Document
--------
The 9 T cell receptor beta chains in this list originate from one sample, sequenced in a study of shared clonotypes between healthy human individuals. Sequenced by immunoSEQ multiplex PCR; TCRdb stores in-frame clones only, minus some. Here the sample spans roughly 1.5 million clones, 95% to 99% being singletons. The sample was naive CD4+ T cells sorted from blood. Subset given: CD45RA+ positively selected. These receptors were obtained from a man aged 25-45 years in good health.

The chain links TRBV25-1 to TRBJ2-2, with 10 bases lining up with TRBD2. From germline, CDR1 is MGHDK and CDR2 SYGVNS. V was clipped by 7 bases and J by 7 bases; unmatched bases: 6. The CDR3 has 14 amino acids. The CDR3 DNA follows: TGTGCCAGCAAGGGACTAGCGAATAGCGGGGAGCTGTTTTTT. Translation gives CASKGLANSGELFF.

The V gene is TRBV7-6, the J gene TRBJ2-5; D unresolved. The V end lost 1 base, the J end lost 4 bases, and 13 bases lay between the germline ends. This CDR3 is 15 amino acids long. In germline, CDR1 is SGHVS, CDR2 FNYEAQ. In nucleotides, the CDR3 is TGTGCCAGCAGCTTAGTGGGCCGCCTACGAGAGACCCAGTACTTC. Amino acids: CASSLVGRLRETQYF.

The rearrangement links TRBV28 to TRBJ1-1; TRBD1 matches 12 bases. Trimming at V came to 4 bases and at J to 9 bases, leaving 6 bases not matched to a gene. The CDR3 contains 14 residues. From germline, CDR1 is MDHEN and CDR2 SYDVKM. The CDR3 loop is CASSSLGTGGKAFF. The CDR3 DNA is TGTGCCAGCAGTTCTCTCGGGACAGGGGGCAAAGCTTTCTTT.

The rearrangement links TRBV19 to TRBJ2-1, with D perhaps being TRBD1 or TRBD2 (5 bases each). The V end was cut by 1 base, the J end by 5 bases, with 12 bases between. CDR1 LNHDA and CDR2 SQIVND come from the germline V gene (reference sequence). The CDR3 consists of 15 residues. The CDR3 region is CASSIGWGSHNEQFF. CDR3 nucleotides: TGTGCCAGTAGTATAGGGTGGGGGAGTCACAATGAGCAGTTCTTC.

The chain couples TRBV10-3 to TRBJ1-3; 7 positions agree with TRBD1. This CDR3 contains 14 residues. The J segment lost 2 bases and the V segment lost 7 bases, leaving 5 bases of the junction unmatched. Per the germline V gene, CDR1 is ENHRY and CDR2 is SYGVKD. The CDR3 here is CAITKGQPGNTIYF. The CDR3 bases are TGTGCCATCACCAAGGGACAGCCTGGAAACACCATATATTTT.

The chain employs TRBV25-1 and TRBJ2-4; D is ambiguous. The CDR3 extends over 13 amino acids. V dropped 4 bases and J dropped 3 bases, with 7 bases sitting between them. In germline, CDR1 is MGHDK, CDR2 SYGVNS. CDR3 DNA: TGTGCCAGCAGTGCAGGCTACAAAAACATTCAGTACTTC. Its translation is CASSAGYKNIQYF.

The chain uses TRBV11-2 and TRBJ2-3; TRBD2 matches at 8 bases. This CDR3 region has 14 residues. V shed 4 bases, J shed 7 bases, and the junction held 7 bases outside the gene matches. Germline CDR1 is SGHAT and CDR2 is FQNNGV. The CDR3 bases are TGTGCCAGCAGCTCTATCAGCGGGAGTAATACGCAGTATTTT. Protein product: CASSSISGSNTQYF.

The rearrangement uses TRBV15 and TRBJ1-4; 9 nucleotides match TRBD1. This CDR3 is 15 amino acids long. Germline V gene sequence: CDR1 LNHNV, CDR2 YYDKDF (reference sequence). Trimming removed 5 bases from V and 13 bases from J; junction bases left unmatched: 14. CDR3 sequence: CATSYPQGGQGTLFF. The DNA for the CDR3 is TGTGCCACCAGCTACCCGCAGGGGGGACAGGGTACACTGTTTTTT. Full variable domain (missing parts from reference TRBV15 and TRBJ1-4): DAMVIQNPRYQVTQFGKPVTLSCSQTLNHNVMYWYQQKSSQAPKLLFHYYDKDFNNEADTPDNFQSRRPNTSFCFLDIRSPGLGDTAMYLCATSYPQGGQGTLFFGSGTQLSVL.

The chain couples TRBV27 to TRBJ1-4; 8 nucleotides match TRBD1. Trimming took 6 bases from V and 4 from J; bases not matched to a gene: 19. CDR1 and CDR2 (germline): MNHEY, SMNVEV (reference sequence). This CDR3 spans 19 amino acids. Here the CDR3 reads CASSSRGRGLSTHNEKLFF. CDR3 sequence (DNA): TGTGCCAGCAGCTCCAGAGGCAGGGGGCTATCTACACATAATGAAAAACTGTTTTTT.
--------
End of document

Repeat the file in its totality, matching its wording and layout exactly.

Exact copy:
The 9 T cell receptor beta chains in this list originate from one sample, sequenced in a study of shared clonotypes between healthy human individuals. Sequenced by immunoSEQ multiplex PCR; TCRdb stores in-frame clones only, minus some. Here the sample spans roughly 1.5 million clones, 95% to 99% being singletons. The sample was naive CD4+ T cells sorted from blood. Subset given: CD45RA+ positively selected. These receptors were obtained from a man aged 25-45 years in good health.

The chain links TRBV25-1 to TRBJ2-2, with 10 bases lining up with TRBD2. From germline, CDR1 is MGHDK and CDR2 SYGVNS. V was clipped by 7 bases and J by 7 bases; unmatched bases: 6. The CDR3 has 14 amino acids. The CDR3 DNA follows: TGTGCCAGCAAGGGACTAGCGAATAGCGGGGAGCTGTTTTTT. Translation gives CASKGLANSGELFF.

The V gene is TRBV7-6, the J gene TRBJ2-5; D unresolved. The V end lost 1 base, the J end lost 4 bases, and 13 bases lay between the germline ends. This CDR3 is 15 amino acids long. In germline, CDR1 is SGHVS, CDR2 FNYEAQ. In nucleotides, the CDR3 is TGTGCCAGCAGCTTAGTGGGCCGCCTACGAGAGACCCAGTACTTC. Amino acids: CASSLVGRLRETQYF.

The rearrangement links TRBV28 to TRBJ1-1; TRBD1 matches 12 bases. Trimming at V came to 4 bases and at J to 9 bases, leaving 6 bases not matched to a gene. The CDR3 contains 14 residues. From germline, CDR1 is MDHEN and CDR2 SYDVKM. The CDR3 loop is CASSSLGTGGKAFF. The CDR3 DNA is TGTGCCAGCAGTTCTCTCGGGACAGGGGGCAAAGCTTTCTTT.

The rearrangement links TRBV19 to TRBJ2-1, with D perhaps being TRBD1 or TRBD2 (5 bases each). The V end was cut by 1 base, the J end by 5 bases, with 12 bases between. CDR1 LNHDA and CDR2 SQIVND come from the germline V gene (reference sequence). The CDR3 consists of 15 residues. The CDR3 region is CASSIGWGSHNEQFF. CDR3 nucleotides: TGTGCCAGTAGTATAGGGTGGGGGAGTCACAATGAGCAGTTCTTC.

The chain couples TRBV10-3 to TRBJ1-3; 7 positions agree with TRBD1. This CDR3 contains 14 residues. The J segment lost 2 bases and the V segment lost 7 bases, leaving 5 bases of the junction unmatched. Per the germline V gene, CDR1 is ENHRY and CDR2 is SYGVKD. The CDR3 here is CAITKGQPGNTIYF. The CDR3 bases are TGTGCCATCACCAAGGGACAGCCTGGAAACACCATATATTTT.

The chain employs TRBV25-1 and TRBJ2-4; D is ambiguous. The CDR3 extends over 13 amino acids. V dropped 4 bases and J dropped 3 bases, with 7 bases sitting between them. In germline, CDR1 is MGHDK, CDR2 SYGVNS. CDR3 DNA: TGTGCCAGCAGTGCAGGCTACAAAAACATTCAGTACTTC. Its translation is CASSAGYKNIQYF.

The chain uses TRBV11-2 and TRBJ2-3; TRBD2 matches at 8 bases. This CDR3 region has 14 residues. V shed 4 bases, J shed 7 bases, and the junction held 7 bases outside the gene matches. Germline CDR1 is SGHAT and CDR2 is FQNNGV. The CDR3 bases are TGTGCCAGCAGCTCTATCAGCGGGAGTAATACGCAGTATTTT. Protein product: CASSSISGSNTQYF.

The rearrangement uses TRBV15 and TRBJ1-4; 9 nucleotides match TRBD1. This CDR3 is 15 amino acids long. Germline V gene sequence: CDR1 LNHNV, CDR2 YYDKDF (reference sequence). Trimming removed 5 bases from V and 13 bases from J; junction bases left unmatched: 14. CDR3 sequence: CATSYPQGGQGTLFF. The DNA for the CDR3 is TGTGCCACCAGCTACCCGCAGGGGGGACAGGGTACACTGTTTTTT. Full variable domain (missing parts from reference TRBV15 and TRBJ1-4): DAMVIQNPRYQVTQFGKPVTLSCSQTLNHNVMYWYQQKSSQAPKLLFHYYDKDFNNEADTPDNFQSRRPNTSFCFLDIRSPGLGDTAMYLCATSYPQGGQGTLFFGSGTQLSVL.

The chain couples TRBV27 to TRBJ1-4; 8 nucleotides match TRBD1. Trimming took 6 bases from V and 4 from J; bases not matched to a gene: 19. CDR1 and CDR2 (germline): MNHEY, SMNVEV (reference sequence). This CDR3 spans 19 amino acids. Here the CDR3 reads CASSSRGRGLSTHNEKLFF. CDR3 sequence (DNA): TGTGCCAGCAGCTCCAGAGGCAGGGGGCTATCTACACATAATGAAAAACTGTTTTTT.